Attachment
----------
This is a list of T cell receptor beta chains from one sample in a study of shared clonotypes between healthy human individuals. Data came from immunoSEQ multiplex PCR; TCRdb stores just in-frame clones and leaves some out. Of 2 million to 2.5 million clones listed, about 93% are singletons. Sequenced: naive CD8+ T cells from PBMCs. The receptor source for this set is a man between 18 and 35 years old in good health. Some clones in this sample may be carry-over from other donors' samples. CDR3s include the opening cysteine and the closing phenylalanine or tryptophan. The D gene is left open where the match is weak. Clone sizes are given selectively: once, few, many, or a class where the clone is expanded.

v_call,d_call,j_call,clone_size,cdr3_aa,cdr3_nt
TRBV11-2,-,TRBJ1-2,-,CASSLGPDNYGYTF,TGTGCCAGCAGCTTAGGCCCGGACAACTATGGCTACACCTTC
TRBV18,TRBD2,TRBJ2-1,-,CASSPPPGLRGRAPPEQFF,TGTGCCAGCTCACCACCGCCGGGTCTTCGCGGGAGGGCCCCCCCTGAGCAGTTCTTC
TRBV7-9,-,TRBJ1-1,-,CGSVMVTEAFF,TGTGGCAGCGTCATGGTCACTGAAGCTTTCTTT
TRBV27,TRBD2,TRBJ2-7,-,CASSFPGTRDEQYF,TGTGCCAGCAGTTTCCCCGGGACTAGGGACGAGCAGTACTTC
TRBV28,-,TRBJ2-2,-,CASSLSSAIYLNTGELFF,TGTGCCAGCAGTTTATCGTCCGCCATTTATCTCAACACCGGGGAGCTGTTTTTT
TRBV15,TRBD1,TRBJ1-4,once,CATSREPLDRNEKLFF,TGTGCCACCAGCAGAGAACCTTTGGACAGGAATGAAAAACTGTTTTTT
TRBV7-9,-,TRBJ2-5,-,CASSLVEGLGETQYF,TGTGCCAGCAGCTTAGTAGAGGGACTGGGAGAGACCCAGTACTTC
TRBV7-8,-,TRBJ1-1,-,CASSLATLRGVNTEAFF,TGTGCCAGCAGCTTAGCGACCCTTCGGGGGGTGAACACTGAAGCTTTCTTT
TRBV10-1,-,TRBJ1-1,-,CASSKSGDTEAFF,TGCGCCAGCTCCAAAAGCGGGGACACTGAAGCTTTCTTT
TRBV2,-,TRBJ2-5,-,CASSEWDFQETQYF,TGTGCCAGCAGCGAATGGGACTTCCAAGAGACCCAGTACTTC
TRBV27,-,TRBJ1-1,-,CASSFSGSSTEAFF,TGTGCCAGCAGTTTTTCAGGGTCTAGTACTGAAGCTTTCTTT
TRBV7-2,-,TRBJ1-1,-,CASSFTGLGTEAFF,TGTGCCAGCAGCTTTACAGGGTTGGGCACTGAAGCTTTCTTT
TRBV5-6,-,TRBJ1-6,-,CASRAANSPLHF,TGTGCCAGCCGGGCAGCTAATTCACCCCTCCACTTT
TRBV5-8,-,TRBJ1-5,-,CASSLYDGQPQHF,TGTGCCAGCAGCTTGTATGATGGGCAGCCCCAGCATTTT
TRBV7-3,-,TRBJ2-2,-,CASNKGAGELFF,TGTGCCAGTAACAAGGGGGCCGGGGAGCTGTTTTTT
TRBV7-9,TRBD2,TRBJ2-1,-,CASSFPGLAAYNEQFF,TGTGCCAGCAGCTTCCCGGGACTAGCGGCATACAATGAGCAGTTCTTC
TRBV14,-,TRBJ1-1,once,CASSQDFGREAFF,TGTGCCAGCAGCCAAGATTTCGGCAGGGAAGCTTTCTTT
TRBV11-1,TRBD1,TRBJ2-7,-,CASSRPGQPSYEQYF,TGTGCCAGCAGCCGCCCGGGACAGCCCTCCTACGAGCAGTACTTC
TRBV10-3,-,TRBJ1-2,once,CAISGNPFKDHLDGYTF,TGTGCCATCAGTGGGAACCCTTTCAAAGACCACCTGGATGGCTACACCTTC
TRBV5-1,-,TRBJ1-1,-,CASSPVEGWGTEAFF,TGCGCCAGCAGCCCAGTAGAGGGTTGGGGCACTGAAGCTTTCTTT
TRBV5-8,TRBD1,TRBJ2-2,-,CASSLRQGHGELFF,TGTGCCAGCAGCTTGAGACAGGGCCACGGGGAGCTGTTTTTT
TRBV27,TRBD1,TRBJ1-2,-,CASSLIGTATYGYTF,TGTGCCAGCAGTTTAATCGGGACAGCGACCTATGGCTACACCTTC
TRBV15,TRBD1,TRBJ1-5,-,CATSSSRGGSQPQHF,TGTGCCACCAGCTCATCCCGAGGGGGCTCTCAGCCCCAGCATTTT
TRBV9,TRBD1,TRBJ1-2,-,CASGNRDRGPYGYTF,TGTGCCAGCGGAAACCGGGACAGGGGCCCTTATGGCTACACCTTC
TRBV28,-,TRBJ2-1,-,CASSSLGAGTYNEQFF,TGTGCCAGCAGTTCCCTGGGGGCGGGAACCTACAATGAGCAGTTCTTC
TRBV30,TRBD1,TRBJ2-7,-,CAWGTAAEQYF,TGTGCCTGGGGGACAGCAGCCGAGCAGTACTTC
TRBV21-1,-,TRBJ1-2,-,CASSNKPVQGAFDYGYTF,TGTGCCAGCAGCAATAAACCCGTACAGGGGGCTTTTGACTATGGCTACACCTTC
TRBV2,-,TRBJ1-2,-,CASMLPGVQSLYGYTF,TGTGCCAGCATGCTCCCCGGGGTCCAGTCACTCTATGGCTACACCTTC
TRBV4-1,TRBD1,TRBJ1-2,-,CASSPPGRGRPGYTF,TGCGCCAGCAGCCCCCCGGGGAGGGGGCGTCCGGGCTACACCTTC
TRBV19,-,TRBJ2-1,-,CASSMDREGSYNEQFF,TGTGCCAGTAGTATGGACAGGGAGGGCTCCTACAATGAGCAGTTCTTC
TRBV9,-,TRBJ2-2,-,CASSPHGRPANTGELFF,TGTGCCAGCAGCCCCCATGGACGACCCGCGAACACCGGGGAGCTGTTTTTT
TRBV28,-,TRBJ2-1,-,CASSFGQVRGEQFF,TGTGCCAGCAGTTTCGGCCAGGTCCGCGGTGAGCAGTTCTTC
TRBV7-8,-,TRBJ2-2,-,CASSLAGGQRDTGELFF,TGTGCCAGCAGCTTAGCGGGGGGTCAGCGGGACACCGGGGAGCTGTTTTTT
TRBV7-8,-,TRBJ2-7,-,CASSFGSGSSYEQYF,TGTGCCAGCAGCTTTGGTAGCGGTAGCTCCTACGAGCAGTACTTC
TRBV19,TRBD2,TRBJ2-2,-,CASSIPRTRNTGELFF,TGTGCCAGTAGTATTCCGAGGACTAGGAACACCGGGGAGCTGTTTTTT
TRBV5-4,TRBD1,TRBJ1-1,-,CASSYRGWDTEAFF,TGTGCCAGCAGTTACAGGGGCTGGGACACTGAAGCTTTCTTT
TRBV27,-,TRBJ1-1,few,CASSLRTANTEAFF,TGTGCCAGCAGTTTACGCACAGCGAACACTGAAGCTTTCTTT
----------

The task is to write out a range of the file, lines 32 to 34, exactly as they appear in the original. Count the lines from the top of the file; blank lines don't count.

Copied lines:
TRBV19,-,TRBJ2-1,-,CASSMDREGSYNEQFF,TGTGCCAGTAGTATGGACAGGGAGGGCTCCTACAATGAGCAGTTCTTC
TRBV9,-,TRBJ2-2,-,CASSPHGRPANTGELFF,TGTGCCAGCAGCCCCCATGGACGACCCGCGAACACCGGGGAGCTGTTTTTT
TRBV28,-,TRBJ2-1,-,CASSFGQVRGEQFF,TGTGCCAGCAGTTTCGGCCAGGTCCGCGGTGAGCAGTTCTTC